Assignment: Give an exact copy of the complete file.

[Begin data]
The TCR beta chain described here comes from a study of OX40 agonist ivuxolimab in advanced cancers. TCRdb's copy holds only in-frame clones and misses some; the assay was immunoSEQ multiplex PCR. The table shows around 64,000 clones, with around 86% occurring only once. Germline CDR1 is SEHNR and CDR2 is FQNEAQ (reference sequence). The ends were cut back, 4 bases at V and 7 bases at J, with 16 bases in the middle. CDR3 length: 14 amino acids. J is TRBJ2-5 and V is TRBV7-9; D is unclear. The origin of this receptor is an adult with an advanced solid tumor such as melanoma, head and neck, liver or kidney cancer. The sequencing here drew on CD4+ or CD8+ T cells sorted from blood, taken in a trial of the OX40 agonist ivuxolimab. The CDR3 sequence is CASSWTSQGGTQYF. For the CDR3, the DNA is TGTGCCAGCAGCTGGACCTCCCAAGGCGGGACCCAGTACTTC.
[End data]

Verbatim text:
The TCR beta chain described here comes from a study of OX40 agonist ivuxolimab in advanced cancers. TCRdb's copy holds only in-frame clones and misses some; the assay was immunoSEQ multiplex PCR. The table shows around 64,000 clones, with around 86% occurring only once. Germline CDR1 is SEHNR and CDR2 is FQNEAQ (reference sequence). The ends were cut back, 4 bases at V and 7 bases at J, with 16 bases in the middle. CDR3 length: 14 amino acids. J is TRBJ2-5 and V is TRBV7-9; D is unclear. The origin of this receptor is an adult with an advanced solid tumor such as melanoma, head and neck, liver or kidney cancer. The sequencing here drew on CD4+ or CD8+ T cells sorted from blood, taken in a trial of the OX40 agonist ivuxolimab. The CDR3 sequence is CASSWTSQGGTQYF. For the CDR3, the DNA is TGTGCCAGCAGCTGGACCTCCCAAGGCGGGACCCAGTACTTC.